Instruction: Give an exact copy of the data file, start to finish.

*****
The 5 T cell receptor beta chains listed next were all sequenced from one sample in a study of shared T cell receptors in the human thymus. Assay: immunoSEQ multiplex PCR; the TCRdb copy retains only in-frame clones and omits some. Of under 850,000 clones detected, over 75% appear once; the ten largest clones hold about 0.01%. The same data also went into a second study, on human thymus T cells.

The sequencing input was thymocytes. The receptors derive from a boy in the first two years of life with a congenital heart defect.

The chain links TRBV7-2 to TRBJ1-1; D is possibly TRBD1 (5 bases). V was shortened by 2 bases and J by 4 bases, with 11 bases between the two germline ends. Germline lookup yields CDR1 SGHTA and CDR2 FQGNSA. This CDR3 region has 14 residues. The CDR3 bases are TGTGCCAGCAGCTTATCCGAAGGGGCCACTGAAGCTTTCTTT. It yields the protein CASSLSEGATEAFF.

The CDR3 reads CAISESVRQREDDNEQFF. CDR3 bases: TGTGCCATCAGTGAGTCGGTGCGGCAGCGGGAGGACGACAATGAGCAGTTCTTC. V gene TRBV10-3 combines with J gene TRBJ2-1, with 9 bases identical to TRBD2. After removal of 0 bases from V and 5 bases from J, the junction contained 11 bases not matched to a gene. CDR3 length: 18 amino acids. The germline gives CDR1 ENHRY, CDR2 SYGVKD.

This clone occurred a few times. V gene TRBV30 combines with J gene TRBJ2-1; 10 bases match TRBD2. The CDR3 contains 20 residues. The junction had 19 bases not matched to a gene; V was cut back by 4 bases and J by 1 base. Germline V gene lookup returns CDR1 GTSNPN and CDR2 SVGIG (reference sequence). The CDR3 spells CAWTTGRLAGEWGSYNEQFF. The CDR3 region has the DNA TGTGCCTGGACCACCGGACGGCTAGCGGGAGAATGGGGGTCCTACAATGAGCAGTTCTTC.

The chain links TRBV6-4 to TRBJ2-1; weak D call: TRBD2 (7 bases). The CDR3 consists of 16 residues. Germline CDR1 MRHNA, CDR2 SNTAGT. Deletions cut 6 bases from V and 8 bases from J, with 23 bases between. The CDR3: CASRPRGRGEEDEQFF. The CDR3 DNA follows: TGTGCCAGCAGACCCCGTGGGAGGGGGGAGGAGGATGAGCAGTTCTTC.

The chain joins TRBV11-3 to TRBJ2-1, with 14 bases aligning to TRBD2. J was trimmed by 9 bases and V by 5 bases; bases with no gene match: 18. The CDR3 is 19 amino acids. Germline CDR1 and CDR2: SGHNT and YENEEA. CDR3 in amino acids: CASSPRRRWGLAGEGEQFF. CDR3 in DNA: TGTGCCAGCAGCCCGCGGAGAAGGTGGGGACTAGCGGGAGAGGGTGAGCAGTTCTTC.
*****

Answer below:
The 5 T cell receptor beta chains listed next were all sequenced from one sample in a study of shared T cell receptors in the human thymus. Assay: immunoSEQ multiplex PCR; the TCRdb copy retains only in-frame clones and omits some. Of under 850,000 clones detected, over 75% appear once; the ten largest clones hold about 0.01%. The same data also went into a second study, on human thymus T cells.

The sequencing input was thymocytes. The receptors derive from a boy in the first two years of life with a congenital heart defect.

The chain links TRBV7-2 to TRBJ1-1; D is possibly TRBD1 (5 bases). V was shortened by 2 bases and J by 4 bases, with 11 bases between the two germline ends. Germline lookup yields CDR1 SGHTA and CDR2 FQGNSA. This CDR3 region has 14 residues. The CDR3 bases are TGTGCCAGCAGCTTATCCGAAGGGGCCACTGAAGCTTTCTTT. It yields the protein CASSLSEGATEAFF.

The CDR3 reads CAISESVRQREDDNEQFF. CDR3 bases: TGTGCCATCAGTGAGTCGGTGCGGCAGCGGGAGGACGACAATGAGCAGTTCTTC. V gene TRBV10-3 combines with J gene TRBJ2-1, with 9 bases identical to TRBD2. After removal of 0 bases from V and 5 bases from J, the junction contained 11 bases not matched to a gene. CDR3 length: 18 amino acids. The germline gives CDR1 ENHRY, CDR2 SYGVKD.

This clone occurred a few times. V gene TRBV30 combines with J gene TRBJ2-1; 10 bases match TRBD2. The CDR3 contains 20 residues. The junction had 19 bases not matched to a gene; V was cut back by 4 bases and J by 1 base. Germline V gene lookup returns CDR1 GTSNPN and CDR2 SVGIG (reference sequence). The CDR3 spells CAWTTGRLAGEWGSYNEQFF. The CDR3 region has the DNA TGTGCCTGGACCACCGGACGGCTAGCGGGAGAATGGGGGTCCTACAATGAGCAGTTCTTC.

The chain links TRBV6-4 to TRBJ2-1; weak D call: TRBD2 (7 bases). The CDR3 consists of 16 residues. Germline CDR1 MRHNA, CDR2 SNTAGT. Deletions cut 6 bases from V and 8 bases from J, with 23 bases between. The CDR3: CASRPRGRGEEDEQFF. The CDR3 DNA follows: TGTGCCAGCAGACCCCGTGGGAGGGGGGAGGAGGATGAGCAGTTCTTC.

The chain joins TRBV11-3 to TRBJ2-1, with 14 bases aligning to TRBD2. J was trimmed by 9 bases and V by 5 bases; bases with no gene match: 18. The CDR3 is 19 amino acids. Germline CDR1 and CDR2: SGHNT and YENEEA. CDR3 in amino acids: CASSPRRRWGLAGEGEQFF. CDR3 in DNA: TGTGCCAGCAGCCCGCGGAGAAGGTGGGGACTAGCGGGAGAGGGTGAGCAGTTCTTC.